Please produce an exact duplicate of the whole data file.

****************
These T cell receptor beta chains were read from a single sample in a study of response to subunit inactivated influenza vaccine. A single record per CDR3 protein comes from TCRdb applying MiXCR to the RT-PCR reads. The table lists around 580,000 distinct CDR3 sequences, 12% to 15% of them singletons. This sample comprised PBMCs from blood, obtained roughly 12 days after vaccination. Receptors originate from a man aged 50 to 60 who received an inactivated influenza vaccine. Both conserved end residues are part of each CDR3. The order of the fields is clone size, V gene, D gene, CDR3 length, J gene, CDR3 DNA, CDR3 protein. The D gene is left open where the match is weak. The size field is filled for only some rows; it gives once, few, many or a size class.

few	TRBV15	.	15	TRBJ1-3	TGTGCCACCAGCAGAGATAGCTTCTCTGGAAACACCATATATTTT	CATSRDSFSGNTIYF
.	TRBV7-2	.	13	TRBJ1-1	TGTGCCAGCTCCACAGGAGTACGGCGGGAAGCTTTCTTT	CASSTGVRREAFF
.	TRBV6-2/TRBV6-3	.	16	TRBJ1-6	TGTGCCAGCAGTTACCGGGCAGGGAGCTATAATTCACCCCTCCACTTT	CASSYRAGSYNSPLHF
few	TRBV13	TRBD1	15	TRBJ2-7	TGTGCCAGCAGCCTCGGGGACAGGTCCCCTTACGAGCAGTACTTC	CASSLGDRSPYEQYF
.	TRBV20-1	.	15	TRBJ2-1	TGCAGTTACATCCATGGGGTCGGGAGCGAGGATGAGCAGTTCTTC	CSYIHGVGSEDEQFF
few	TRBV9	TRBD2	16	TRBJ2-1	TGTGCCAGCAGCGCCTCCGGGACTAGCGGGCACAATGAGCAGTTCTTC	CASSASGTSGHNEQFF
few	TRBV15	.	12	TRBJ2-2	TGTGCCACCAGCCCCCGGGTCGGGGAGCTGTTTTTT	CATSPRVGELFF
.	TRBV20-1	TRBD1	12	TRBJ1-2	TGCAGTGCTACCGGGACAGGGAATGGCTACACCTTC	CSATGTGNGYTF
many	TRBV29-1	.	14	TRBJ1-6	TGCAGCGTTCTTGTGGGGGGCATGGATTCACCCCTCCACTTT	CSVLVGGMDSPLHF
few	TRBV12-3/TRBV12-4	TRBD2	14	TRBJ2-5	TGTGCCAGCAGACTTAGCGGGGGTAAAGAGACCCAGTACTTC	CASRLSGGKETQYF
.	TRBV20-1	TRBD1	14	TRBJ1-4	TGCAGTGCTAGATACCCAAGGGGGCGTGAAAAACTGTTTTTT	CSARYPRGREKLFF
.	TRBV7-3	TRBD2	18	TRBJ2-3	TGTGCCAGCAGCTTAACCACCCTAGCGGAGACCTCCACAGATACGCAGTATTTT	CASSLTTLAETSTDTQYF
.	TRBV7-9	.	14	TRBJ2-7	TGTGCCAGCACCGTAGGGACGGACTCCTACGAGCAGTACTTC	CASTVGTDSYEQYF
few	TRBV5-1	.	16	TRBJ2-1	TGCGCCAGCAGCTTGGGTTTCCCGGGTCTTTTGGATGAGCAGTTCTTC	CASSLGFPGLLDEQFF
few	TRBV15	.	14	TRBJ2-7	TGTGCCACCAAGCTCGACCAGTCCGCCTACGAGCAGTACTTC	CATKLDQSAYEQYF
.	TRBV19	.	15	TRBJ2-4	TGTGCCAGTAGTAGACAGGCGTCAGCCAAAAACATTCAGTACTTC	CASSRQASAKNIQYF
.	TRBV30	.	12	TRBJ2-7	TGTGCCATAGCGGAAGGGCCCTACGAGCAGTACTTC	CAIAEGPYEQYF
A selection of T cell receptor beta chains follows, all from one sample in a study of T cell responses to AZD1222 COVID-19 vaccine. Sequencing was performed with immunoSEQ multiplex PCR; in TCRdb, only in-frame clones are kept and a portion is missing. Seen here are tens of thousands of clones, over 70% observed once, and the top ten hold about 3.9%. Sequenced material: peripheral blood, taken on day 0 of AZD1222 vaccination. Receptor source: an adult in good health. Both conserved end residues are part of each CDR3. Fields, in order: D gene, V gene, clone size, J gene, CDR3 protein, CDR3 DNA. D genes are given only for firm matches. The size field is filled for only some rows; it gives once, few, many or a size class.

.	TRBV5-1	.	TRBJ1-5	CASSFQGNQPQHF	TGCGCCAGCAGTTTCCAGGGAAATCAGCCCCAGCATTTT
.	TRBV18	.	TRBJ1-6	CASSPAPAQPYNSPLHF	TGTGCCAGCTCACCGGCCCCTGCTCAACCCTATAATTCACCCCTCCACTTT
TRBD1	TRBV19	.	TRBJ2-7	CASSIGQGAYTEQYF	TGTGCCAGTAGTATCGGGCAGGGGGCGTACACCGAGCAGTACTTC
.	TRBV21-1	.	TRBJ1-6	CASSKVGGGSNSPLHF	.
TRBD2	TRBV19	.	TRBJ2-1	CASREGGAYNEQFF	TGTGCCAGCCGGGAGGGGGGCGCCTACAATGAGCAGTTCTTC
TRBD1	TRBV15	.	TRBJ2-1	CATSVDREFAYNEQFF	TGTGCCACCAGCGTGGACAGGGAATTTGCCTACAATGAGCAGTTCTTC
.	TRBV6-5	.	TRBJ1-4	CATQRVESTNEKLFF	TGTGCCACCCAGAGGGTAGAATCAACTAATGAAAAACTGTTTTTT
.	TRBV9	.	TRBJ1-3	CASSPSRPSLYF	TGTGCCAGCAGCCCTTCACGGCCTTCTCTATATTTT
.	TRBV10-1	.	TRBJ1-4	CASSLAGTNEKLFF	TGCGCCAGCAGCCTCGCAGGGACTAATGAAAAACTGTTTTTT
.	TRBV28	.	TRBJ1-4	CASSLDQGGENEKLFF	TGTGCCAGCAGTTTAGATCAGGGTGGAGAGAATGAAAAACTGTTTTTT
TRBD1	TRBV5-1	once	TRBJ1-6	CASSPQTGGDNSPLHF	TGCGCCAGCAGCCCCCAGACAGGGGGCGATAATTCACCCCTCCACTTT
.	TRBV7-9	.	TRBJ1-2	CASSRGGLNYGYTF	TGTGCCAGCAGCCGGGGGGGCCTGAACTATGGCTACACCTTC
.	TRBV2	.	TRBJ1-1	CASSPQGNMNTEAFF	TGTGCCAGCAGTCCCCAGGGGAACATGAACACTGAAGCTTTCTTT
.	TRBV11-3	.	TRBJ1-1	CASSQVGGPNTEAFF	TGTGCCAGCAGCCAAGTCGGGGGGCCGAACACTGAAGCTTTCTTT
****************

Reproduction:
These T cell receptor beta chains were read from a single sample in a study of response to subunit inactivated influenza vaccine. A single record per CDR3 protein comes from TCRdb applying MiXCR to the RT-PCR reads. The table lists around 580,000 distinct CDR3 sequences, 12% to 15% of them singletons. This sample comprised PBMCs from blood, obtained roughly 12 days after vaccination. Receptors originate from a man aged 50 to 60 who received an inactivated influenza vaccine. Both conserved end residues are part of each CDR3. The order of the fields is clone size, V gene, D gene, CDR3 length, J gene, CDR3 DNA, CDR3 protein. The D gene is left open where the match is weak. The size field is filled for only some rows; it gives once, few, many or a size class.

few	TRBV15	.	15	TRBJ1-3	TGTGCCACCAGCAGAGATAGCTTCTCTGGAAACACCATATATTTT	CATSRDSFSGNTIYF
.	TRBV7-2	.	13	TRBJ1-1	TGTGCCAGCTCCACAGGAGTACGGCGGGAAGCTTTCTTT	CASSTGVRREAFF
.	TRBV6-2/TRBV6-3	.	16	TRBJ1-6	TGTGCCAGCAGTTACCGGGCAGGGAGCTATAATTCACCCCTCCACTTT	CASSYRAGSYNSPLHF
few	TRBV13	TRBD1	15	TRBJ2-7	TGTGCCAGCAGCCTCGGGGACAGGTCCCCTTACGAGCAGTACTTC	CASSLGDRSPYEQYF
.	TRBV20-1	.	15	TRBJ2-1	TGCAGTTACATCCATGGGGTCGGGAGCGAGGATGAGCAGTTCTTC	CSYIHGVGSEDEQFF
few	TRBV9	TRBD2	16	TRBJ2-1	TGTGCCAGCAGCGCCTCCGGGACTAGCGGGCACAATGAGCAGTTCTTC	CASSASGTSGHNEQFF
few	TRBV15	.	12	TRBJ2-2	TGTGCCACCAGCCCCCGGGTCGGGGAGCTGTTTTTT	CATSPRVGELFF
.	TRBV20-1	TRBD1	12	TRBJ1-2	TGCAGTGCTACCGGGACAGGGAATGGCTACACCTTC	CSATGTGNGYTF
many	TRBV29-1	.	14	TRBJ1-6	TGCAGCGTTCTTGTGGGGGGCATGGATTCACCCCTCCACTTT	CSVLVGGMDSPLHF
few	TRBV12-3/TRBV12-4	TRBD2	14	TRBJ2-5	TGTGCCAGCAGACTTAGCGGGGGTAAAGAGACCCAGTACTTC	CASRLSGGKETQYF
.	TRBV20-1	TRBD1	14	TRBJ1-4	TGCAGTGCTAGATACCCAAGGGGGCGTGAAAAACTGTTTTTT	CSARYPRGREKLFF
.	TRBV7-3	TRBD2	18	TRBJ2-3	TGTGCCAGCAGCTTAACCACCCTAGCGGAGACCTCCACAGATACGCAGTATTTT	CASSLTTLAETSTDTQYF
.	TRBV7-9	.	14	TRBJ2-7	TGTGCCAGCACCGTAGGGACGGACTCCTACGAGCAGTACTTC	CASTVGTDSYEQYF
few	TRBV5-1	.	16	TRBJ2-1	TGCGCCAGCAGCTTGGGTTTCCCGGGTCTTTTGGATGAGCAGTTCTTC	CASSLGFPGLLDEQFF
few	TRBV15	.	14	TRBJ2-7	TGTGCCACCAAGCTCGACCAGTCCGCCTACGAGCAGTACTTC	CATKLDQSAYEQYF
.	TRBV19	.	15	TRBJ2-4	TGTGCCAGTAGTAGACAGGCGTCAGCCAAAAACATTCAGTACTTC	CASSRQASAKNIQYF
.	TRBV30	.	12	TRBJ2-7	TGTGCCATAGCGGAAGGGCCCTACGAGCAGTACTTC	CAIAEGPYEQYF
A selection of T cell receptor beta chains follows, all from one sample in a study of T cell responses to AZD1222 COVID-19 vaccine. Sequencing was performed with immunoSEQ multiplex PCR; in TCRdb, only in-frame clones are kept and a portion is missing. Seen here are tens of thousands of clones, over 70% observed once, and the top ten hold about 3.9%. Sequenced material: peripheral blood, taken on day 0 of AZD1222 vaccination. Receptor source: an adult in good health. Both conserved end residues are part of each CDR3. Fields, in order: D gene, V gene, clone size, J gene, CDR3 protein, CDR3 DNA. D genes are given only for firm matches. The size field is filled for only some rows; it gives once, few, many or a size class.

.	TRBV5-1	.	TRBJ1-5	CASSFQGNQPQHF	TGCGCCAGCAGTTTCCAGGGAAATCAGCCCCAGCATTTT
.	TRBV18	.	TRBJ1-6	CASSPAPAQPYNSPLHF	TGTGCCAGCTCACCGGCCCCTGCTCAACCCTATAATTCACCCCTCCACTTT
TRBD1	TRBV19	.	TRBJ2-7	CASSIGQGAYTEQYF	TGTGCCAGTAGTATCGGGCAGGGGGCGTACACCGAGCAGTACTTC
.	TRBV21-1	.	TRBJ1-6	CASSKVGGGSNSPLHF	.
TRBD2	TRBV19	.	TRBJ2-1	CASREGGAYNEQFF	TGTGCCAGCCGGGAGGGGGGCGCCTACAATGAGCAGTTCTTC
TRBD1	TRBV15	.	TRBJ2-1	CATSVDREFAYNEQFF	TGTGCCACCAGCGTGGACAGGGAATTTGCCTACAATGAGCAGTTCTTC
.	TRBV6-5	.	TRBJ1-4	CATQRVESTNEKLFF	TGTGCCACCCAGAGGGTAGAATCAACTAATGAAAAACTGTTTTTT
.	TRBV9	.	TRBJ1-3	CASSPSRPSLYF	TGTGCCAGCAGCCCTTCACGGCCTTCTCTATATTTT
.	TRBV10-1	.	TRBJ1-4	CASSLAGTNEKLFF	TGCGCCAGCAGCCTCGCAGGGACTAATGAAAAACTGTTTTTT
.	TRBV28	.	TRBJ1-4	CASSLDQGGENEKLFF	TGTGCCAGCAGTTTAGATCAGGGTGGAGAGAATGAAAAACTGTTTTTT
TRBD1	TRBV5-1	once	TRBJ1-6	CASSPQTGGDNSPLHF	TGCGCCAGCAGCCCCCAGACAGGGGGCGATAATTCACCCCTCCACTTT
.	TRBV7-9	.	TRBJ1-2	CASSRGGLNYGYTF	TGTGCCAGCAGCCGGGGGGGCCTGAACTATGGCTACACCTTC
.	TRBV2	.	TRBJ1-1	CASSPQGNMNTEAFF	TGTGCCAGCAGTCCCCAGGGGAACATGAACACTGAAGCTTTCTTT
.	TRBV11-3	.	TRBJ1-1	CASSQVGGPNTEAFF	TGTGCCAGCAGCCAAGTCGGGGGGCCGAACACTGAAGCTTTCTTT